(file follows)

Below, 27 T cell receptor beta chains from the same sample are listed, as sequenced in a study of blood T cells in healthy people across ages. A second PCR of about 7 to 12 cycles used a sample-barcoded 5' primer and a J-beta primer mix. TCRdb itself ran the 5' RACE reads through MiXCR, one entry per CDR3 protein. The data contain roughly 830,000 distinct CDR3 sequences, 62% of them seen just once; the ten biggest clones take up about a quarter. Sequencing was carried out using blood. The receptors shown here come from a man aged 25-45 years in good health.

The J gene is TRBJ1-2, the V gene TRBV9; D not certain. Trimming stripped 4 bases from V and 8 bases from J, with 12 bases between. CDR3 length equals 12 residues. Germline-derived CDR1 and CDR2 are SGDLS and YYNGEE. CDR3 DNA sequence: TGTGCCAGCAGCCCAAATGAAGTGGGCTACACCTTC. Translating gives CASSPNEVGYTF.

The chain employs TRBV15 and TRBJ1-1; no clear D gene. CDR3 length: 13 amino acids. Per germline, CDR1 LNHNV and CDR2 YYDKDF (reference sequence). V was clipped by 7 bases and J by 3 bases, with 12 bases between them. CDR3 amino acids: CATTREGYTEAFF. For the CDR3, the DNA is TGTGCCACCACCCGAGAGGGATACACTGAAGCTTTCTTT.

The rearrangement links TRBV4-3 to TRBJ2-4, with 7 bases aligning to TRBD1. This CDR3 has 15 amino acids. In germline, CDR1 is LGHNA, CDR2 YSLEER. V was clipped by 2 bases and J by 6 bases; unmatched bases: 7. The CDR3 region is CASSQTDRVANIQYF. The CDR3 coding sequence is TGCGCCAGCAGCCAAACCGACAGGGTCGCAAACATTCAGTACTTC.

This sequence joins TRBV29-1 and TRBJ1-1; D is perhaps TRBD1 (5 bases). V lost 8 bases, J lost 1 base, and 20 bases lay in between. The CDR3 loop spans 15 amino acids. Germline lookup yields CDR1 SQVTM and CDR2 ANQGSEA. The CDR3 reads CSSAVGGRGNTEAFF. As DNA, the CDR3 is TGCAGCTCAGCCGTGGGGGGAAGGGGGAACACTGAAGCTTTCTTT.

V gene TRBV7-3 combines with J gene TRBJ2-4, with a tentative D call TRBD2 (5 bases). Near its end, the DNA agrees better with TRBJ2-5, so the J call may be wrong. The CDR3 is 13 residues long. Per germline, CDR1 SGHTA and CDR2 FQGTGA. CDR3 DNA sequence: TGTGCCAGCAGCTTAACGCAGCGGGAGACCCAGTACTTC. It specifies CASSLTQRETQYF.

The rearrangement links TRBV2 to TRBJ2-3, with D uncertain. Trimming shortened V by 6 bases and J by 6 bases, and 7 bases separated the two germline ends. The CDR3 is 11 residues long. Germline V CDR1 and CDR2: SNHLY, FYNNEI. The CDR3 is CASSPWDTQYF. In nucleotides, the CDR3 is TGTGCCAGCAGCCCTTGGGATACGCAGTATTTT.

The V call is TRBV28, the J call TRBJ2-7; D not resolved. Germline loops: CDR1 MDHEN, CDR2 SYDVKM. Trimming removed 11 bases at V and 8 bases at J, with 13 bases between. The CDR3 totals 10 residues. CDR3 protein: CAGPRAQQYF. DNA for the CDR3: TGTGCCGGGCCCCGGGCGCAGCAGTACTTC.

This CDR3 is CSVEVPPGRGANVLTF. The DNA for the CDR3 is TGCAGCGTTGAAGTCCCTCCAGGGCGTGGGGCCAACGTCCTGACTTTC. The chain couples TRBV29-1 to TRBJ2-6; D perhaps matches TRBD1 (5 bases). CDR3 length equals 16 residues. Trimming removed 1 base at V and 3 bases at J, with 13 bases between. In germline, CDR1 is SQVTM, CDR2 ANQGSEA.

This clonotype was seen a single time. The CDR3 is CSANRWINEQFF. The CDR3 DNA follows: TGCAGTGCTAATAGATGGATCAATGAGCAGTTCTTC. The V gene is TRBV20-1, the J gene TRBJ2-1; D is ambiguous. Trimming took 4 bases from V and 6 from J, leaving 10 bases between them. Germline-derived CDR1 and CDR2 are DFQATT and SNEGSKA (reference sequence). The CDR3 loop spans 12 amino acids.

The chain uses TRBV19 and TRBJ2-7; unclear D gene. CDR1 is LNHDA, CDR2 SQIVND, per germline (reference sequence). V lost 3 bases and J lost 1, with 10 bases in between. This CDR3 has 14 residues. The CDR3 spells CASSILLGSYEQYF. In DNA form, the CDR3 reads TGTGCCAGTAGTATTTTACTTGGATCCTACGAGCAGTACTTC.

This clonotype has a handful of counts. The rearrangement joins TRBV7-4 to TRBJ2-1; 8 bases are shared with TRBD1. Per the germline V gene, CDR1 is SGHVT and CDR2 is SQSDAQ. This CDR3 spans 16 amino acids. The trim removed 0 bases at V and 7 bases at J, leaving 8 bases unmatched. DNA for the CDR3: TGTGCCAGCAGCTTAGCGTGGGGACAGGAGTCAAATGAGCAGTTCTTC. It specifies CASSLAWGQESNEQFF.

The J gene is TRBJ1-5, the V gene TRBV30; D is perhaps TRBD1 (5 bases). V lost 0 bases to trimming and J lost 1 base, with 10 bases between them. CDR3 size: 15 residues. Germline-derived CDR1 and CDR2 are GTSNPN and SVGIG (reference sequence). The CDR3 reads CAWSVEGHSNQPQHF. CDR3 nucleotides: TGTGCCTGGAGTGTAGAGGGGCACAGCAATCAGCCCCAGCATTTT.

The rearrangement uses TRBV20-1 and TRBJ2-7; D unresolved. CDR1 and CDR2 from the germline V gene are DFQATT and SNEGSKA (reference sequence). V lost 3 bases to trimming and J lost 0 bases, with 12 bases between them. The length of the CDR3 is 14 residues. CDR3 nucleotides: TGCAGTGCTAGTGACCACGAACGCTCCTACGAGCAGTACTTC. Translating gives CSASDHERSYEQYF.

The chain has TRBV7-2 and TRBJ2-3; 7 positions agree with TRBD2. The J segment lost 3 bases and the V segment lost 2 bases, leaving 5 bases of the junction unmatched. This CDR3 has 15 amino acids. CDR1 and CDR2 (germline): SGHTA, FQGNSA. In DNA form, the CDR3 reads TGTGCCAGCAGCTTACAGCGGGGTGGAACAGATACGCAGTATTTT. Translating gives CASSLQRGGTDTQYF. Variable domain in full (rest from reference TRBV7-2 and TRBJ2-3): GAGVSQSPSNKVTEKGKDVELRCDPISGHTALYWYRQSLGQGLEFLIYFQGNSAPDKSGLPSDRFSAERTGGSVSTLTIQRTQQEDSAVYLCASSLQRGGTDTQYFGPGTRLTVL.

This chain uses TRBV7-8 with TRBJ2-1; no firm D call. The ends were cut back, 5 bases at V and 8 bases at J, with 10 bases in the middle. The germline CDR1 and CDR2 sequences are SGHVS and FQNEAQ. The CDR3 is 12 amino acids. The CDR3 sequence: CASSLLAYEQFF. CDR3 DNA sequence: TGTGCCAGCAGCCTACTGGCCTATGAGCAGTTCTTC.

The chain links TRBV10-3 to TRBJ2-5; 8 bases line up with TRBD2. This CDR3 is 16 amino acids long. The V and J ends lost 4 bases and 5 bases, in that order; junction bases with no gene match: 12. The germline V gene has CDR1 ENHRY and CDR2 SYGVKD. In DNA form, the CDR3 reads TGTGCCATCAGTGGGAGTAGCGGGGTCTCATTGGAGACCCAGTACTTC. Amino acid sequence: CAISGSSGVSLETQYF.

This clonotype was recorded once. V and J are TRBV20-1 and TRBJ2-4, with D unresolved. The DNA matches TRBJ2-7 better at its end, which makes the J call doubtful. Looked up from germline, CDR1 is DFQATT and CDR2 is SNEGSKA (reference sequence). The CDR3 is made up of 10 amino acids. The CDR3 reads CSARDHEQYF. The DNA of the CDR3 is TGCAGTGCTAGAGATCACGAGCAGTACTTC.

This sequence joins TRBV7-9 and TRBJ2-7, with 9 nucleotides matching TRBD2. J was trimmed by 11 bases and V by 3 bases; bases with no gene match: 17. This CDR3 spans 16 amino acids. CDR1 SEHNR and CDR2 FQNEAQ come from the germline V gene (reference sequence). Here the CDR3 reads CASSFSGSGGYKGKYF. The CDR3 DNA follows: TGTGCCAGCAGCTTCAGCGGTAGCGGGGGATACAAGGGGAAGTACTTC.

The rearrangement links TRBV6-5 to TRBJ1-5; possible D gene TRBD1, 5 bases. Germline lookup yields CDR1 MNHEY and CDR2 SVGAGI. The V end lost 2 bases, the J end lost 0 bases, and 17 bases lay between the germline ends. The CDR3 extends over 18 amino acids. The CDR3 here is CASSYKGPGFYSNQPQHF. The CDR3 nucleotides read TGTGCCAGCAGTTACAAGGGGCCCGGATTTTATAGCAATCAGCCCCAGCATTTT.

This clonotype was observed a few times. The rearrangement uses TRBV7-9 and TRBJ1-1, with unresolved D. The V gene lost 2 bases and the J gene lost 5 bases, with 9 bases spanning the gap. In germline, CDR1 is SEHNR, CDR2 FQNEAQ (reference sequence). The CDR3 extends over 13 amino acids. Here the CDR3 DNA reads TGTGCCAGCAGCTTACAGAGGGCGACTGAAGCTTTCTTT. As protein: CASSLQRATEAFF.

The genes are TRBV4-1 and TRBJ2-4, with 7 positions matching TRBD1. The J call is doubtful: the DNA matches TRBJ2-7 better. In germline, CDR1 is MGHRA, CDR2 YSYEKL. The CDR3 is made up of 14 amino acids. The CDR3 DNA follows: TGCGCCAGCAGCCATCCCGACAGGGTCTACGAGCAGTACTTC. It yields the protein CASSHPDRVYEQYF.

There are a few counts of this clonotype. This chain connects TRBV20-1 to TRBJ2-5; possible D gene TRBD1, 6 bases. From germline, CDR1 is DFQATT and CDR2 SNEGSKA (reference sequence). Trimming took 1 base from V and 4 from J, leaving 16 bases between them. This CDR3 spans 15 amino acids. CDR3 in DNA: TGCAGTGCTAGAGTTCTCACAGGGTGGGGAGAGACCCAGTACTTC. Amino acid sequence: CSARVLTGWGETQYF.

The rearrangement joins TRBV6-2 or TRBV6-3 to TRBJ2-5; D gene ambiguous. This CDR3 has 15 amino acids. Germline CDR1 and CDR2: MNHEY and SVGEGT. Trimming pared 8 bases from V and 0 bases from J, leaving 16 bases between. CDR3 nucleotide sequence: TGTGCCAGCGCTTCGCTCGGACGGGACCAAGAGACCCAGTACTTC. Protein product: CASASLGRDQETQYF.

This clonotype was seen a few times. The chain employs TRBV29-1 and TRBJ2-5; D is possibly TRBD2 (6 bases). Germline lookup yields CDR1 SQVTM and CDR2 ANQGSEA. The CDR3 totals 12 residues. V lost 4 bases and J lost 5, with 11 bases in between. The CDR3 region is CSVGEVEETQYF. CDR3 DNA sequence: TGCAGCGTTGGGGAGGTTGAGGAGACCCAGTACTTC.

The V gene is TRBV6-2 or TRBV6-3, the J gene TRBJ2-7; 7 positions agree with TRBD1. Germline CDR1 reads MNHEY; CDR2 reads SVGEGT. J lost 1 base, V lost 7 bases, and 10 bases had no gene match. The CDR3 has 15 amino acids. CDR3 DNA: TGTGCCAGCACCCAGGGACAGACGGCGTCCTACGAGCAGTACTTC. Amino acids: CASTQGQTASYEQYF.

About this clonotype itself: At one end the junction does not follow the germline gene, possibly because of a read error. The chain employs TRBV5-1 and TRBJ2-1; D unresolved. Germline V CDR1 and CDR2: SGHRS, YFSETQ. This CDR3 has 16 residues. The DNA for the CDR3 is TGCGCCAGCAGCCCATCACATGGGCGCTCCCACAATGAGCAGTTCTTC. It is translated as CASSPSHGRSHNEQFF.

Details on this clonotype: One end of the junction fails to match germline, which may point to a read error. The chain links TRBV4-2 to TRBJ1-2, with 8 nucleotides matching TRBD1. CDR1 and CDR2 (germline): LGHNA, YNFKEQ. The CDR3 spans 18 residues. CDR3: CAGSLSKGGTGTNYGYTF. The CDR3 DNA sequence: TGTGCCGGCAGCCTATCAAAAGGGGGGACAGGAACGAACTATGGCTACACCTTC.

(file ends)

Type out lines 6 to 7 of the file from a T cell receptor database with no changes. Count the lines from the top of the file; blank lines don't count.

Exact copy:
V gene TRBV7-3 combines with J gene TRBJ2-4, with a tentative D call TRBD2 (5 bases). Near its end, the DNA agrees better with TRBJ2-5, so the J call may be wrong. The CDR3 is 13 residues long. Per germline, CDR1 SGHTA and CDR2 FQGTGA. CDR3 DNA sequence: TGTGCCAGCAGCTTAACGCAGCGGGAGACCCAGTACTTC. It specifies CASSLTQRETQYF.

The rearrangement links TRBV2 to TRBJ2-3, with D uncertain. Trimming shortened V by 6 bases and J by 6 bases, and 7 bases separated the two germline ends. The CDR3 is 11 residues long. Germline V CDR1 and CDR2: SNHLY, FYNNEI. The CDR3 is CASSPWDTQYF. In nucleotides, the CDR3 is TGTGCCAGCAGCCCTTGGGATACGCAGTATTTT.